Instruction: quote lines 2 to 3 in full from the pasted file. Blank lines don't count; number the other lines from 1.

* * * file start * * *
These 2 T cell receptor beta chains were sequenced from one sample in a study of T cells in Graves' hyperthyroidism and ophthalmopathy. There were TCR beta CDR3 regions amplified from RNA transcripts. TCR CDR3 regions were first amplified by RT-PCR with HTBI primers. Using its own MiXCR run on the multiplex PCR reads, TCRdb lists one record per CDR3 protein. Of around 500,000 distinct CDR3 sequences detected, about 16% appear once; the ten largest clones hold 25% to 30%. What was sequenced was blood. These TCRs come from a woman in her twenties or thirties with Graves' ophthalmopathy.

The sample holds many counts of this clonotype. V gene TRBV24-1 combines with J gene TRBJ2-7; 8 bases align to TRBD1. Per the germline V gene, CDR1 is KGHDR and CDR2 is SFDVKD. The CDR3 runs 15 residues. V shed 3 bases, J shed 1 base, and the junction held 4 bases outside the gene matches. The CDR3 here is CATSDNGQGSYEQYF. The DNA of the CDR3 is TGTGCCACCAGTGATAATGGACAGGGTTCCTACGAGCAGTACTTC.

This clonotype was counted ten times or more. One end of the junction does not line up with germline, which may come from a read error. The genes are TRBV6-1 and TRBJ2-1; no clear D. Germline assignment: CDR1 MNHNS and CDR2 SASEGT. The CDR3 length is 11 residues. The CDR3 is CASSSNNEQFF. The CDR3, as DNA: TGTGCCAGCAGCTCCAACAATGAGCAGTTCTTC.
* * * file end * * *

The sample holds many counts of this clonotype. V gene TRBV24-1 combines with J gene TRBJ2-7; 8 bases align to TRBD1. Per the germline V gene, CDR1 is KGHDR and CDR2 is SFDVKD. The CDR3 runs 15 residues. V shed 3 bases, J shed 1 base, and the junction held 4 bases outside the gene matches. The CDR3 here is CATSDNGQGSYEQYF. The DNA of the CDR3 is TGTGCCACCAGTGATAATGGACAGGGTTCCTACGAGCAGTACTTC.

This clonotype was counted ten times or more. One end of the junction does not line up with germline, which may come from a read error. The genes are TRBV6-1 and TRBJ2-1; no clear D. Germline assignment: CDR1 MNHNS and CDR2 SASEGT. The CDR3 length is 11 residues. The CDR3 is CASSSNNEQFF. The CDR3, as DNA: TGTGCCAGCAGCTCCAACAATGAGCAGTTCTTC.